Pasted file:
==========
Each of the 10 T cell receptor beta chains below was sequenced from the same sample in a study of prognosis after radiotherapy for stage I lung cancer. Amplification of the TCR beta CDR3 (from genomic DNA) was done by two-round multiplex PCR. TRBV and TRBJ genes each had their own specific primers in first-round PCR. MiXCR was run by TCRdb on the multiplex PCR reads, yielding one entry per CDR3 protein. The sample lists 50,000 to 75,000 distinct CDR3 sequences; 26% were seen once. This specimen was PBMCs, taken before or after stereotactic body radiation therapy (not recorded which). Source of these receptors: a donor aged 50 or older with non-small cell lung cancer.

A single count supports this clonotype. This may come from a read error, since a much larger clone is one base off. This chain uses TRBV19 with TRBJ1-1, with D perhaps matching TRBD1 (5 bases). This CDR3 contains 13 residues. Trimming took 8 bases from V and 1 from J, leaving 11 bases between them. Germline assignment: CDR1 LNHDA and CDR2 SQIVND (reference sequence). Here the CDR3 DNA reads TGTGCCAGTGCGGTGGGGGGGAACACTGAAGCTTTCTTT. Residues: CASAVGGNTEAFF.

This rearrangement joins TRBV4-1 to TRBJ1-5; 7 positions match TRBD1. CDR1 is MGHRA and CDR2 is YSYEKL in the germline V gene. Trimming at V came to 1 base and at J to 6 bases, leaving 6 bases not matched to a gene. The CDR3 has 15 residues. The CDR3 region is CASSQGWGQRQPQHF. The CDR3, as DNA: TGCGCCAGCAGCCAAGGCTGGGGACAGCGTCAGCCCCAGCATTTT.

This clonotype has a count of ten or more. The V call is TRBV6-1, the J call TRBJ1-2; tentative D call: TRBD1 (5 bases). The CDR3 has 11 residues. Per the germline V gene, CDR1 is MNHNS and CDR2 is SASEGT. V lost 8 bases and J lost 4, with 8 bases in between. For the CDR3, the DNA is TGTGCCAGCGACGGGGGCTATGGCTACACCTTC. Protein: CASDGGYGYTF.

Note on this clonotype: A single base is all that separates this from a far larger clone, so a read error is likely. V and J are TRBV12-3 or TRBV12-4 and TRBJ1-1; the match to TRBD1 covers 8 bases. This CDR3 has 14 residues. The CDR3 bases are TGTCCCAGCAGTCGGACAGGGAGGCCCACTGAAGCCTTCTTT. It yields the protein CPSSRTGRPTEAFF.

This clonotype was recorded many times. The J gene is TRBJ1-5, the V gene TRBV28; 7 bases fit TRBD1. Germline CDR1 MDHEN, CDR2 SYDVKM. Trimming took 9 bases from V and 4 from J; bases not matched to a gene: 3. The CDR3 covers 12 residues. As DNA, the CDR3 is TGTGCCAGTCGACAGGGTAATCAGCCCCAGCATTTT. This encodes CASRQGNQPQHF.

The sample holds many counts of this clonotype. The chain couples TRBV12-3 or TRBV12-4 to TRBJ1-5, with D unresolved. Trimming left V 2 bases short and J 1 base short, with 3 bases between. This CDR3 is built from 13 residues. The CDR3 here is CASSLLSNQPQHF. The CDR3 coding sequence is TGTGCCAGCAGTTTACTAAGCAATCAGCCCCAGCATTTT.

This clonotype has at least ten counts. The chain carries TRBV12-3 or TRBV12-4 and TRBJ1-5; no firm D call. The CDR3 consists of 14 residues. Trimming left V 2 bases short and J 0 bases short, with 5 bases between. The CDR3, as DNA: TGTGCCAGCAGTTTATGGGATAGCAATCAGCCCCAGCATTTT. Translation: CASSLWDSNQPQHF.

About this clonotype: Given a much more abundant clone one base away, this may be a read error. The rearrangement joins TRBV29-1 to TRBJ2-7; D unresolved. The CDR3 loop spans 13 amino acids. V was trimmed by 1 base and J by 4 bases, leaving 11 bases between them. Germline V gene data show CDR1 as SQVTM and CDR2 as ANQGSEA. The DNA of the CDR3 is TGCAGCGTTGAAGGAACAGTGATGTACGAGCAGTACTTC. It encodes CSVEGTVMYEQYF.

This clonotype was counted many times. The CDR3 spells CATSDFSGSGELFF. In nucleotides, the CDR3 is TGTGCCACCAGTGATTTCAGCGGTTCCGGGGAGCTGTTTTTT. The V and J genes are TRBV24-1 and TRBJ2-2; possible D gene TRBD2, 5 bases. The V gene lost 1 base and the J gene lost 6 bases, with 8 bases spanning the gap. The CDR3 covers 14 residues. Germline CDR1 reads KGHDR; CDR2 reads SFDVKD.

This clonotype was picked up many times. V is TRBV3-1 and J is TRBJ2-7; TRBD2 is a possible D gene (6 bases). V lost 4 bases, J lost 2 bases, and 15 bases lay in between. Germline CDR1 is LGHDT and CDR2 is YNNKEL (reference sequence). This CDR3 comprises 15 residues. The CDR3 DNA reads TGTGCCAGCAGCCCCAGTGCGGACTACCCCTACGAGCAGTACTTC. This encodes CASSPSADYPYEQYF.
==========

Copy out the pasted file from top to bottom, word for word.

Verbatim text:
Each of the 10 T cell receptor beta chains below was sequenced from the same sample in a study of prognosis after radiotherapy for stage I lung cancer. Amplification of the TCR beta CDR3 (from genomic DNA) was done by two-round multiplex PCR. TRBV and TRBJ genes each had their own specific primers in first-round PCR. MiXCR was run by TCRdb on the multiplex PCR reads, yielding one entry per CDR3 protein. The sample lists 50,000 to 75,000 distinct CDR3 sequences; 26% were seen once. This specimen was PBMCs, taken before or after stereotactic body radiation therapy (not recorded which). Source of these receptors: a donor aged 50 or older with non-small cell lung cancer.

A single count supports this clonotype. This may come from a read error, since a much larger clone is one base off. This chain uses TRBV19 with TRBJ1-1, with D perhaps matching TRBD1 (5 bases). This CDR3 contains 13 residues. Trimming took 8 bases from V and 1 from J, leaving 11 bases between them. Germline assignment: CDR1 LNHDA and CDR2 SQIVND (reference sequence). Here the CDR3 DNA reads TGTGCCAGTGCGGTGGGGGGGAACACTGAAGCTTTCTTT. Residues: CASAVGGNTEAFF.

This rearrangement joins TRBV4-1 to TRBJ1-5; 7 positions match TRBD1. CDR1 is MGHRA and CDR2 is YSYEKL in the germline V gene. Trimming at V came to 1 base and at J to 6 bases, leaving 6 bases not matched to a gene. The CDR3 has 15 residues. The CDR3 region is CASSQGWGQRQPQHF. The CDR3, as DNA: TGCGCCAGCAGCCAAGGCTGGGGACAGCGTCAGCCCCAGCATTTT.

This clonotype has a count of ten or more. The V call is TRBV6-1, the J call TRBJ1-2; tentative D call: TRBD1 (5 bases). The CDR3 has 11 residues. Per the germline V gene, CDR1 is MNHNS and CDR2 is SASEGT. V lost 8 bases and J lost 4, with 8 bases in between. For the CDR3, the DNA is TGTGCCAGCGACGGGGGCTATGGCTACACCTTC. Protein: CASDGGYGYTF.

Note on this clonotype: A single base is all that separates this from a far larger clone, so a read error is likely. V and J are TRBV12-3 or TRBV12-4 and TRBJ1-1; the match to TRBD1 covers 8 bases. This CDR3 has 14 residues. The CDR3 bases are TGTCCCAGCAGTCGGACAGGGAGGCCCACTGAAGCCTTCTTT. It yields the protein CPSSRTGRPTEAFF.

This clonotype was recorded many times. The J gene is TRBJ1-5, the V gene TRBV28; 7 bases fit TRBD1. Germline CDR1 MDHEN, CDR2 SYDVKM. Trimming took 9 bases from V and 4 from J; bases not matched to a gene: 3. The CDR3 covers 12 residues. As DNA, the CDR3 is TGTGCCAGTCGACAGGGTAATCAGCCCCAGCATTTT. This encodes CASRQGNQPQHF.

The sample holds many counts of this clonotype. The chain couples TRBV12-3 or TRBV12-4 to TRBJ1-5, with D unresolved. Trimming left V 2 bases short and J 1 base short, with 3 bases between. This CDR3 is built from 13 residues. The CDR3 here is CASSLLSNQPQHF. The CDR3 coding sequence is TGTGCCAGCAGTTTACTAAGCAATCAGCCCCAGCATTTT.

This clonotype has at least ten counts. The chain carries TRBV12-3 or TRBV12-4 and TRBJ1-5; no firm D call. The CDR3 consists of 14 residues. Trimming left V 2 bases short and J 0 bases short, with 5 bases between. The CDR3, as DNA: TGTGCCAGCAGTTTATGGGATAGCAATCAGCCCCAGCATTTT. Translation: CASSLWDSNQPQHF.

About this clonotype: Given a much more abundant clone one base away, this may be a read error. The rearrangement joins TRBV29-1 to TRBJ2-7; D unresolved. The CDR3 loop spans 13 amino acids. V was trimmed by 1 base and J by 4 bases, leaving 11 bases between them. Germline V gene data show CDR1 as SQVTM and CDR2 as ANQGSEA. The DNA of the CDR3 is TGCAGCGTTGAAGGAACAGTGATGTACGAGCAGTACTTC. It encodes CSVEGTVMYEQYF.

This clonotype was counted many times. The CDR3 spells CATSDFSGSGELFF. In nucleotides, the CDR3 is TGTGCCACCAGTGATTTCAGCGGTTCCGGGGAGCTGTTTTTT. The V and J genes are TRBV24-1 and TRBJ2-2; possible D gene TRBD2, 5 bases. The V gene lost 1 base and the J gene lost 6 bases, with 8 bases spanning the gap. The CDR3 covers 14 residues. Germline CDR1 reads KGHDR; CDR2 reads SFDVKD.

This clonotype was picked up many times. V is TRBV3-1 and J is TRBJ2-7; TRBD2 is a possible D gene (6 bases). V lost 4 bases, J lost 2 bases, and 15 bases lay in between. Germline CDR1 is LGHDT and CDR2 is YNNKEL (reference sequence). This CDR3 comprises 15 residues. The CDR3 DNA reads TGTGCCAGCAGCCCCAGTGCGGACTACCCCTACGAGCAGTACTTC. This encodes CASSPSADYPYEQYF.